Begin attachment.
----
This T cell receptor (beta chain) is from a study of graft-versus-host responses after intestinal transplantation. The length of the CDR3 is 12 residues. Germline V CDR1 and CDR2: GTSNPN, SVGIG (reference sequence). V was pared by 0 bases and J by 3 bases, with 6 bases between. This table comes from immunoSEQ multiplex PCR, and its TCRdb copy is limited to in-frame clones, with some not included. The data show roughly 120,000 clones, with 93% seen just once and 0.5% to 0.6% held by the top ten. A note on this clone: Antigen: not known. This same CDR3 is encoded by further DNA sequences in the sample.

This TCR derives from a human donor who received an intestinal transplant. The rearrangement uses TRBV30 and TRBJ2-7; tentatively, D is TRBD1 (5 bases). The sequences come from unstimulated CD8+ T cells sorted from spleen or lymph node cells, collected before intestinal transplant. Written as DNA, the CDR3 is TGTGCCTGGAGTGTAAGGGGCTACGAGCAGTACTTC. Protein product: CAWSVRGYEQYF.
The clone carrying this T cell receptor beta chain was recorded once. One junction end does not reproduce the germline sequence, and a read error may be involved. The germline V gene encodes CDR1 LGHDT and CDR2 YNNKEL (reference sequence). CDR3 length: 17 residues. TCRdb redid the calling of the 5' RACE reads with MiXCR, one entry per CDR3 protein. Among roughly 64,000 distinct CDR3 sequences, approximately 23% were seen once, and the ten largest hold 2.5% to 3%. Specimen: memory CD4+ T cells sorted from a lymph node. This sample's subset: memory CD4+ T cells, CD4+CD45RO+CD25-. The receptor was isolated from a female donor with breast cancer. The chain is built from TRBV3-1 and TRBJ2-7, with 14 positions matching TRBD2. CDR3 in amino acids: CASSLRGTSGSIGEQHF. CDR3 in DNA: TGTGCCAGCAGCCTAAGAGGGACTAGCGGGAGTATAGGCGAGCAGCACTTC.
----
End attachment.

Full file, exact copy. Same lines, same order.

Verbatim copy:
This T cell receptor (beta chain) is from a study of graft-versus-host responses after intestinal transplantation. The length of the CDR3 is 12 residues. Germline V CDR1 and CDR2: GTSNPN, SVGIG (reference sequence). V was pared by 0 bases and J by 3 bases, with 6 bases between. This table comes from immunoSEQ multiplex PCR, and its TCRdb copy is limited to in-frame clones, with some not included. The data show roughly 120,000 clones, with 93% seen just once and 0.5% to 0.6% held by the top ten. A note on this clone: Antigen: not known. This same CDR3 is encoded by further DNA sequences in the sample.

This TCR derives from a human donor who received an intestinal transplant. The rearrangement uses TRBV30 and TRBJ2-7; tentatively, D is TRBD1 (5 bases). The sequences come from unstimulated CD8+ T cells sorted from spleen or lymph node cells, collected before intestinal transplant. Written as DNA, the CDR3 is TGTGCCTGGAGTGTAAGGGGCTACGAGCAGTACTTC. Protein product: CAWSVRGYEQYF.
The clone carrying this T cell receptor beta chain was recorded once. One junction end does not reproduce the germline sequence, and a read error may be involved. The germline V gene encodes CDR1 LGHDT and CDR2 YNNKEL (reference sequence). CDR3 length: 17 residues. TCRdb redid the calling of the 5' RACE reads with MiXCR, one entry per CDR3 protein. Among roughly 64,000 distinct CDR3 sequences, approximately 23% were seen once, and the ten largest hold 2.5% to 3%. Specimen: memory CD4+ T cells sorted from a lymph node. This sample's subset: memory CD4+ T cells, CD4+CD45RO+CD25-. The receptor was isolated from a female donor with breast cancer. The chain is built from TRBV3-1 and TRBJ2-7, with 14 positions matching TRBD2. CDR3 in amino acids: CASSLRGTSGSIGEQHF. CDR3 in DNA: TGTGCCAGCAGCCTAAGAGGGACTAGCGGGAGTATAGGCGAGCAGCACTTC.